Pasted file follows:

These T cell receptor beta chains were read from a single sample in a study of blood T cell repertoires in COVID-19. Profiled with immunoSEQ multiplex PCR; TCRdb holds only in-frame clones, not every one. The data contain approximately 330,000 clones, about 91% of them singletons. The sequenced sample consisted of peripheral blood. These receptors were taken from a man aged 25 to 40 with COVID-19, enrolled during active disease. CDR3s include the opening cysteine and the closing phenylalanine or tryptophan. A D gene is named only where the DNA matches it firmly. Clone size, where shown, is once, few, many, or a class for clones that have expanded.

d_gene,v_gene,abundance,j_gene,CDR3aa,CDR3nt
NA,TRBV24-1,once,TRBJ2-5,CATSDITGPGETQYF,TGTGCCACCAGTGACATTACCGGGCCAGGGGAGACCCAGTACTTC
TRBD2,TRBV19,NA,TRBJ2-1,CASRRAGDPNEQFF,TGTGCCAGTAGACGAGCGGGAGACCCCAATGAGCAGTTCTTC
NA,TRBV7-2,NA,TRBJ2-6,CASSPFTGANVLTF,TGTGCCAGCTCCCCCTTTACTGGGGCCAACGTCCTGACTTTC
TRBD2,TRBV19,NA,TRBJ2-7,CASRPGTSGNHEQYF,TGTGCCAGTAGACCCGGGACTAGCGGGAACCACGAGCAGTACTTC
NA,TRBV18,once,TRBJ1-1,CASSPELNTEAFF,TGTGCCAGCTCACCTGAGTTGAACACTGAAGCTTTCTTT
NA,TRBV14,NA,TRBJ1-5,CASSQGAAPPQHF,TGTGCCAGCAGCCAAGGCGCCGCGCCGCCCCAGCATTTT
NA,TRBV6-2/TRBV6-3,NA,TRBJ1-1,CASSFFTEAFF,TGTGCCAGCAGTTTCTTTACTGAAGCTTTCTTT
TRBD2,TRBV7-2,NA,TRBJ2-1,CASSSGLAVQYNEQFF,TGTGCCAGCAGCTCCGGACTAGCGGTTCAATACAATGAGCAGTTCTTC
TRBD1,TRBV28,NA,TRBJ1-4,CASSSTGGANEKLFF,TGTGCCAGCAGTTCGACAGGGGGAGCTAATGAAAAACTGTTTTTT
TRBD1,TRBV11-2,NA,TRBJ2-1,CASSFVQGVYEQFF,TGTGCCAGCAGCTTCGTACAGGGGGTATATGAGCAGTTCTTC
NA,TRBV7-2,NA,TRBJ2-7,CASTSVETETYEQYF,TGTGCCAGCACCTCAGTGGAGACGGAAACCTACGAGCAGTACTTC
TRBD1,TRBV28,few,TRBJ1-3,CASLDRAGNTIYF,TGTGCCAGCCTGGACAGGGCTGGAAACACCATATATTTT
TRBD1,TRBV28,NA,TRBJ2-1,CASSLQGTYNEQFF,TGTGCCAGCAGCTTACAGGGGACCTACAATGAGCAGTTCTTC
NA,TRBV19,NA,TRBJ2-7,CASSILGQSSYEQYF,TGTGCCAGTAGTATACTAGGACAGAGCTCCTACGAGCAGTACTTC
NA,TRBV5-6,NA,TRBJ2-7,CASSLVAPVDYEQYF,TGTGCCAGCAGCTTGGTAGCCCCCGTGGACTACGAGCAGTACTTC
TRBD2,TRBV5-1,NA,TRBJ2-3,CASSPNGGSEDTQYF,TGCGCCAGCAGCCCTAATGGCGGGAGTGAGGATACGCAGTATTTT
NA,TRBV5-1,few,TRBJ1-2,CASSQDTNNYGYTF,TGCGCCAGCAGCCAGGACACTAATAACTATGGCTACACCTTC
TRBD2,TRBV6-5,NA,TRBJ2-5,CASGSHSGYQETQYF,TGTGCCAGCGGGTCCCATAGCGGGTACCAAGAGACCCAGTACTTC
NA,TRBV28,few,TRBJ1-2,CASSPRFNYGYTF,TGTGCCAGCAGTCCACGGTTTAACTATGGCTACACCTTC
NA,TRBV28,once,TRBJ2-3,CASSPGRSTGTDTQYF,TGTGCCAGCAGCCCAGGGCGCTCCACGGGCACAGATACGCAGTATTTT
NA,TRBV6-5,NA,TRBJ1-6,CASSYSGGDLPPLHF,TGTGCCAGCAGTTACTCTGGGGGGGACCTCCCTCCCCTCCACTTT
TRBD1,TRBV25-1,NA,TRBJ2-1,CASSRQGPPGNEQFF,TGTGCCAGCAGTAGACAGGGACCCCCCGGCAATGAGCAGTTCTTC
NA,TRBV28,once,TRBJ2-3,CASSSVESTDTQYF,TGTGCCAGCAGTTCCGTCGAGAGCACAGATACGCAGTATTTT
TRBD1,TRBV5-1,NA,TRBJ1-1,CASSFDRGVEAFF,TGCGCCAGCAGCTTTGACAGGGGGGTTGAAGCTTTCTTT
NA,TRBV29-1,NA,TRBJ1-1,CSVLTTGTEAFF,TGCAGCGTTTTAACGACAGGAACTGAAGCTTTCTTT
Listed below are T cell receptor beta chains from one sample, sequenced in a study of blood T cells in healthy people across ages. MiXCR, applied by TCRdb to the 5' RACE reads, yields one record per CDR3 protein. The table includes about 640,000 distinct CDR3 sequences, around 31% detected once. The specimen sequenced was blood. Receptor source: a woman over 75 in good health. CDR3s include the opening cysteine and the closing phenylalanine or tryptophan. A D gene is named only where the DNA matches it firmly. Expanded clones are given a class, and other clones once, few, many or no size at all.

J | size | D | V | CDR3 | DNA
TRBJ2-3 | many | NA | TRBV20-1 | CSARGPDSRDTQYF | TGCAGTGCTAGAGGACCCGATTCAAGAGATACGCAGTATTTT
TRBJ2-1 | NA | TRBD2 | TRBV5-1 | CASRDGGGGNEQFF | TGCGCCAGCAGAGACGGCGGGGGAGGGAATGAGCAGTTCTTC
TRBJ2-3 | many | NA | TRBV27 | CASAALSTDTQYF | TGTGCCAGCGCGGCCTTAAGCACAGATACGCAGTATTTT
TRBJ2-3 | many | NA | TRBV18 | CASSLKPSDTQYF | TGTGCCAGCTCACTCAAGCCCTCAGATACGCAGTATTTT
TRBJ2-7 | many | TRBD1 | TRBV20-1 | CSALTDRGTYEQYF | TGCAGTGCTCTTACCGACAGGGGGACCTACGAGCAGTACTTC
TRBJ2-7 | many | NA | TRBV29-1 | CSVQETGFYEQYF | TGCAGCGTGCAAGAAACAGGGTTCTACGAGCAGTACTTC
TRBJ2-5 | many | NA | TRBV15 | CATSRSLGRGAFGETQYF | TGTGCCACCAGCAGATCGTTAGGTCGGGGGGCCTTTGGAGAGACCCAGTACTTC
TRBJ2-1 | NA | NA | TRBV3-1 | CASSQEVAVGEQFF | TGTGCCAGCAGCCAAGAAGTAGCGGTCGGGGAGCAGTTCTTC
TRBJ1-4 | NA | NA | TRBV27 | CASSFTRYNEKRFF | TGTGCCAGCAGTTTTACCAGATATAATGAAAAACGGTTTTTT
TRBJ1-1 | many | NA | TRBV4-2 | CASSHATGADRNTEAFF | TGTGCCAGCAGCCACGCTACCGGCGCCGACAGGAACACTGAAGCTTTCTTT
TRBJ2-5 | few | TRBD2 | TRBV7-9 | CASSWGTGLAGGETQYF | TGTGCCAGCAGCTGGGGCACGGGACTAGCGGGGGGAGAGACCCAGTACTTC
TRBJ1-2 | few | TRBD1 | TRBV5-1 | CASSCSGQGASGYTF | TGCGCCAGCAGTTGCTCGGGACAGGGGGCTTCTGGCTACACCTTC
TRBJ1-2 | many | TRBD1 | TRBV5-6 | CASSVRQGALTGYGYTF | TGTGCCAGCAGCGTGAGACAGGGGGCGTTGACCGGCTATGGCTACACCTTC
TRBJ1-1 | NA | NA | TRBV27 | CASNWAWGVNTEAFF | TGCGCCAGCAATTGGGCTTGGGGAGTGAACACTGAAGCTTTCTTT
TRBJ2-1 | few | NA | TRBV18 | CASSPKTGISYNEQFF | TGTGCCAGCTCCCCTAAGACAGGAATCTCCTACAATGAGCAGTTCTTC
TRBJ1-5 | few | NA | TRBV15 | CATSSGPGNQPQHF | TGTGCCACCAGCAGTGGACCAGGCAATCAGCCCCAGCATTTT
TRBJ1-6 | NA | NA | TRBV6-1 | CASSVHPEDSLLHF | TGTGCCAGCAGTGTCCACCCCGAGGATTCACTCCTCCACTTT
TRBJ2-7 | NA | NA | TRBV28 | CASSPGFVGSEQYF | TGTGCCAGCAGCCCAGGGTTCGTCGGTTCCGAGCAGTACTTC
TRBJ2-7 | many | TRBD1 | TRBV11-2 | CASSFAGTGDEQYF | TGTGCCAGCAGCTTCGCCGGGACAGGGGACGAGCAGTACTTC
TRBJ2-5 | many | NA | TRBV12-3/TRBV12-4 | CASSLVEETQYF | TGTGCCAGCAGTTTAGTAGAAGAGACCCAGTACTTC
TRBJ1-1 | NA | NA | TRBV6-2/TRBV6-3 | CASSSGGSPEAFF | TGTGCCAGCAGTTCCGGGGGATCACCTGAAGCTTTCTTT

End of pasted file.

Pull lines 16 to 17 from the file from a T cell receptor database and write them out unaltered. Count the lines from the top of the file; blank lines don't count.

NA,TRBV19,NA,TRBJ2-7,CASSILGQSSYEQYF,TGTGCCAGTAGTATACTAGGACAGAGCTCCTACGAGCAGTACTTC
NA,TRBV5-6,NA,TRBJ2-7,CASSLVAPVDYEQYF,TGTGCCAGCAGCTTGGTAGCCCCCGTGGACTACGAGCAGTACTTC